Many international actors have recognized the growing strategic and commercial importance of the Arctic Circle and its newly opening waterways.
In August 2017, the Russian tanker Christophe de Margerie completed a northern expedition through the Arctic Circle, traveling from Norway to South Korea in the span of 19 days without an icebreaker escort. News of the voyage provided a jolt to an international community that had been anxiously watching what appeared to be the beginnings of an Arctic arms race.
Less than one year later, China made a dramatic entrance into the strategic arena of the Arctic Circle. On January 26, 2018, China’s State Council Information Office released its first white paper on China’s Arctic policy. The document announced plans for an Arctic addition to China’s Belt and Road Initiative (BRI), which spans much of Asia and Europe. The Polar Silk Road aims to enhance cooperation between China and the Arctic nations such as Finland and Russia, while serving to expand Beijing’s reach into many untapped resources and largely ambiguous territorial claims.
Many observers have taken note of China’s use of the phrase “near-Arctic state” to refer to its status in Arctic affairs. The change in designation from “non-Arctic” to “near-Arctic” seems to declare, in the eyes of many analysts, an intent to project greater geopolitical influence in the region in the years to come.
As climate change continues to reshape the Arctic Circle, new trade routes are opening and granting access to many resources that have been historically inaccessible. Control of these resources, as well as the shipping routes surrounding them, will largely be a matter of which nations develop a presence in the region more quickly.
Russia, for instance, already has a serious footprint in the Arctic. Over the past few years it has been pouring money into the Arctic Circle at a rate not seen since the Cold War. This has resulted in a fleet of icebreakers, among which six are nuclear. Russian investment in the Arctic has been the topic of consternation among NATO powers for the past several years. As partners in the Belt and Road, Russia and China have agreed to cooperate on the exploitation of Arctic sea routes in the coming years.
The combination of Russian military presence and Chinese economic investment in the Arctic could pose a real threat to US interests in the region. And yet, the United States has remained remarkably quiet on the Arctic scene. While technically a member of the Arctic Council, actual US involvement in Arctic affairs has traditionally been very limited and seems unlikely to change any time soon. The US currently has exactly one operational heavy icebreaker — the Polar Star — and according to the US Coast Guard it is unlikely to last until 2023, the earliest date by which a new icebreaker may be operational. Meanwhile, China has recently launched the Snow Dragon 2, its first indigenously-built icebreaker, which will operate alongside its Ukrainian-made predecessor, the Snow Dragon, in order to further the goals of the Polar Silk Road project.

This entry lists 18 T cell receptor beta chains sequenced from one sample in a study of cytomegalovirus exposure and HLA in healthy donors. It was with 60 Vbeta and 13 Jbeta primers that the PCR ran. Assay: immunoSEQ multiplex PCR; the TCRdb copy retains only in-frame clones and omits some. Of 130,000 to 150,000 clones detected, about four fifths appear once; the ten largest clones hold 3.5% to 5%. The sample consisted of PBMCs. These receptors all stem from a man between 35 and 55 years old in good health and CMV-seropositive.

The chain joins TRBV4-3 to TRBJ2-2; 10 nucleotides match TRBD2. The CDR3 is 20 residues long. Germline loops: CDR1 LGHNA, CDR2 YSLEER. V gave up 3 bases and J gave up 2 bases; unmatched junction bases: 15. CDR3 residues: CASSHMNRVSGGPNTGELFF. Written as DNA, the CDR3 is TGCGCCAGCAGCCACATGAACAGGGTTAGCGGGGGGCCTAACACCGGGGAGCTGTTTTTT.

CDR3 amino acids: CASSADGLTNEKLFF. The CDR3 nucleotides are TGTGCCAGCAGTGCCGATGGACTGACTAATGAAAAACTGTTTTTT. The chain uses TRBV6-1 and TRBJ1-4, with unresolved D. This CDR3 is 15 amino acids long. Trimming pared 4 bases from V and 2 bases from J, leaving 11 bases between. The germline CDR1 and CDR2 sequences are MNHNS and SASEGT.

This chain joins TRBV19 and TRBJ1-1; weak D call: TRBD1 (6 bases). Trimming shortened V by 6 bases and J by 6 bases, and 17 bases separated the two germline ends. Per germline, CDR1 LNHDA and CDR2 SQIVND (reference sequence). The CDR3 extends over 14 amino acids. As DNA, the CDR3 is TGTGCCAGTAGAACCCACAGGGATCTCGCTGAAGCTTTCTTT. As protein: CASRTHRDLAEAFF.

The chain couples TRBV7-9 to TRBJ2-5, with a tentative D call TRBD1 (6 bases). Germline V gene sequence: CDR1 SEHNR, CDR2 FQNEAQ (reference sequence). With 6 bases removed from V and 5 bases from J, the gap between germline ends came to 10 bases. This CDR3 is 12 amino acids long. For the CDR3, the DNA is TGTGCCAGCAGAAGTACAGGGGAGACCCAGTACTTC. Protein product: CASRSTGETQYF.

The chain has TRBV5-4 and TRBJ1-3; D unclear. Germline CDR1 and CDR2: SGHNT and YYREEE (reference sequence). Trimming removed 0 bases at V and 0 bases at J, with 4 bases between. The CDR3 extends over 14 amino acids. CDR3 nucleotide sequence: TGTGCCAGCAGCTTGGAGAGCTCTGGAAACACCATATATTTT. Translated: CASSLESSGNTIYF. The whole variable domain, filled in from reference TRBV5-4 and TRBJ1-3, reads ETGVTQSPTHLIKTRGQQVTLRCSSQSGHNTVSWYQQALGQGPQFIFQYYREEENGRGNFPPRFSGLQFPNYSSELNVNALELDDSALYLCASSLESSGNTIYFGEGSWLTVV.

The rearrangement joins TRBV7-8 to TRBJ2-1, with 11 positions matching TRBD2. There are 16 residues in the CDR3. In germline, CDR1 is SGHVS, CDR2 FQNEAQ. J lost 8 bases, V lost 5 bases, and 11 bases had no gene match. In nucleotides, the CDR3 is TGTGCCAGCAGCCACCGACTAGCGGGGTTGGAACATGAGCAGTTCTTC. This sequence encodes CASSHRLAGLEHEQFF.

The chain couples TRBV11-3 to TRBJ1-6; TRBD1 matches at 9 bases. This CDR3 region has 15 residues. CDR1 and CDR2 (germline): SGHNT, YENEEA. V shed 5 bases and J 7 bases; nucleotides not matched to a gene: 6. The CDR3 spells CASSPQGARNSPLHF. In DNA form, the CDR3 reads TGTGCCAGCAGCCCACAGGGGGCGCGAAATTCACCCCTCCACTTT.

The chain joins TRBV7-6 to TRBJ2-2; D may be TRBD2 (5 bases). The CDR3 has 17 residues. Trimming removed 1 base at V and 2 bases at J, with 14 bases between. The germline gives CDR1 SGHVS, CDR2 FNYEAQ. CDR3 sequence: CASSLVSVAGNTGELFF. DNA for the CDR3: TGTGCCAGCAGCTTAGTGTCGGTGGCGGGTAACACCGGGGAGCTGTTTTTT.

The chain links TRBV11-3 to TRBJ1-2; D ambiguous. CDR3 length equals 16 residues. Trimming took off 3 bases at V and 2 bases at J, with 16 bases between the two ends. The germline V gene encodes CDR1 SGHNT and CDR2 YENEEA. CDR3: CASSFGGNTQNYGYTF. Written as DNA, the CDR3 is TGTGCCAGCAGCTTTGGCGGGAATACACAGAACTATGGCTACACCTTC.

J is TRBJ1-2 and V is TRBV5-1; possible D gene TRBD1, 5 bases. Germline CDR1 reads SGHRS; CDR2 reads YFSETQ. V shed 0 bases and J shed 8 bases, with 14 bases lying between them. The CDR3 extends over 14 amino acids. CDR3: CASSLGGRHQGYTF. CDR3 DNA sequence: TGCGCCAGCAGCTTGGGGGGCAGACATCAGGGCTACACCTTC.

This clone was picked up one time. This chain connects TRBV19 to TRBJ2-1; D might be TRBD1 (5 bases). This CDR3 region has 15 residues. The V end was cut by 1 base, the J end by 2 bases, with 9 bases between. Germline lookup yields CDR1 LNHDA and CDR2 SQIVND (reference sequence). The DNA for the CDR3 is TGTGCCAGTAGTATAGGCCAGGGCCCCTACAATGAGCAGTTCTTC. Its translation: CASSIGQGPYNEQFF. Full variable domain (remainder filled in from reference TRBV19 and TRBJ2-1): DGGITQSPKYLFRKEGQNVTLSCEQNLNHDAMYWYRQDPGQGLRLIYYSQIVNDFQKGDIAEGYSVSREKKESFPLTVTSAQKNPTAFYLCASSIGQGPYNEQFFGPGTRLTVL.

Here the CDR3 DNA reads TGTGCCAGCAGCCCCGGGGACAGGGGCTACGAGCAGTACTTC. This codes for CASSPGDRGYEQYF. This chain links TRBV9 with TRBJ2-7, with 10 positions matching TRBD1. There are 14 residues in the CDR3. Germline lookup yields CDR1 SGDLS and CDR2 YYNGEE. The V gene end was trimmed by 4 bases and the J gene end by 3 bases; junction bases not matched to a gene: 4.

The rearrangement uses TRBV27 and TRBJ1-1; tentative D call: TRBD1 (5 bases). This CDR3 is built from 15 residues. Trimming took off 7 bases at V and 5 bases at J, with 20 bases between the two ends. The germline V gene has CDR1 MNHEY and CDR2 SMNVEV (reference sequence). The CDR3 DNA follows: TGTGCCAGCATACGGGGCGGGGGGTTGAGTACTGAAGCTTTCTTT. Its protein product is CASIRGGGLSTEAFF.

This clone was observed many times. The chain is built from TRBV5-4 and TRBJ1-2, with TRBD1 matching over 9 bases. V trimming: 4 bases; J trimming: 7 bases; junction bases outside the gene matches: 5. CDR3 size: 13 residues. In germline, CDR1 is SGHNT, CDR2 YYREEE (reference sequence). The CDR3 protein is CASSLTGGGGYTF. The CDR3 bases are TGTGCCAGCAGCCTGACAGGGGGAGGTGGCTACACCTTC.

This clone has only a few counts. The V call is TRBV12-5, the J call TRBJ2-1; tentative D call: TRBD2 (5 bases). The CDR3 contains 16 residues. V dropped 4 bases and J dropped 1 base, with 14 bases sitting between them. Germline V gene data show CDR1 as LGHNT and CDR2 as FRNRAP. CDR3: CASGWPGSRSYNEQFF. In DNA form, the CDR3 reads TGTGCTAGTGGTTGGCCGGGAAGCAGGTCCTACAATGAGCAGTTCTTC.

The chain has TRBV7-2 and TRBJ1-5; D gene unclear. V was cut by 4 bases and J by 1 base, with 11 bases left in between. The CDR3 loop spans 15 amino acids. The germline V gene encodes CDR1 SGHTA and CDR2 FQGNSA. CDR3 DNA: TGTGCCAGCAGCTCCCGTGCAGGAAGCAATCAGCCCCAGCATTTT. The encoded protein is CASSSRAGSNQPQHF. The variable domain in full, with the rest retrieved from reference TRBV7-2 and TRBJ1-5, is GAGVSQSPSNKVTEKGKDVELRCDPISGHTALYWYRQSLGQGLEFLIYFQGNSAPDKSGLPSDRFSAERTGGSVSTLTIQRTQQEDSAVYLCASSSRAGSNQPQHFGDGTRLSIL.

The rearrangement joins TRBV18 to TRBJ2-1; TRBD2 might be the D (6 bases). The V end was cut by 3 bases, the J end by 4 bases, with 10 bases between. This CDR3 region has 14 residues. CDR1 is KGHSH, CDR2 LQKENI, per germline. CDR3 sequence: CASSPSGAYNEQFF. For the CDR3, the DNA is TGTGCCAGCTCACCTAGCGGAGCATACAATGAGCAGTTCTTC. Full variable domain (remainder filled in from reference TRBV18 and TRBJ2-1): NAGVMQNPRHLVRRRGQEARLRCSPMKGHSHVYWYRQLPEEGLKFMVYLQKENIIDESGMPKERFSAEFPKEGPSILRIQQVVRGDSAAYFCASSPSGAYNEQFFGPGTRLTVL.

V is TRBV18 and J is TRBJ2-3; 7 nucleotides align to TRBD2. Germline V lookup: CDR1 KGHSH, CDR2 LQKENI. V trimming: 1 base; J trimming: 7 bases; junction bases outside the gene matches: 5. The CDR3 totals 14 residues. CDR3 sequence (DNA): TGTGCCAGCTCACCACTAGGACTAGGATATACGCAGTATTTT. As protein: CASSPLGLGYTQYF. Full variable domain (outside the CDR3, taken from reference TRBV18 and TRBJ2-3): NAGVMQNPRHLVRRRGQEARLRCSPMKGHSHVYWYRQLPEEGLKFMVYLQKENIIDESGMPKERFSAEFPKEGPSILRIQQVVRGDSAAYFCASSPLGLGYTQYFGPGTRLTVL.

Many international actors have recognized the growing strategic and commercial importance of the Arctic Circle and its newly opening waterways. There are currently 13 non-local observer states in the Arctic Council. Although Russia and China have held the media spotlight in recent Arctic affairs, there are three other active observers from the Asia-Pacific region alone. Singapore, as well as China’s rivals, Japan and South Korea, are among the observers and have been eyeing their own strategic initiatives. Singapore, for example, has been quietly expanding its Arctic presence and deepening ties to Russia in the process.
China, Russia and others are formulating strategies to exploit the altered conditions that climate change is bringing to the Arctic Circle. Meanwhile, the United States is currently led by an administration that does not believe in climate change, even going so far as to suggest it is a hoax perpetuated by the Chinese. Failure to accept the scientific foundation of changing Arctic conditions naturally impedes strategic exploitation of those changes and may explain how the United States has thus far been outmaneuvered by its great power rivals in this arena.
This is not to say that the United States is taking no steps whatsoever. Prompted by a growing bipartisan calls to respond to the shifting strategic landscape in the northernmost reaches of the world, the Pentagon is currently reviewing its Arctic strategy and intends to release a new strategy this summer. The US Navy also held its biennial ICEX Arctic military exercise in March in order to assess operational readiness in the region.
However, there has been little concrete progress in terms of expanding economic initiatives or deepening transportation capacity. The global race for Arctic influence is already well underway, and China’s latest moves have put the country in a strong strategic position. As of right now, the United States is late off the starting block and needs to take immediate action before it’s too late to catch up.
*[Young Professionals in Foreign Policy is a partner institution of Fair Observer.]
The views expressed in this article are the author’s own and do not necessarily reflect Fair Observer’s editorial policy.
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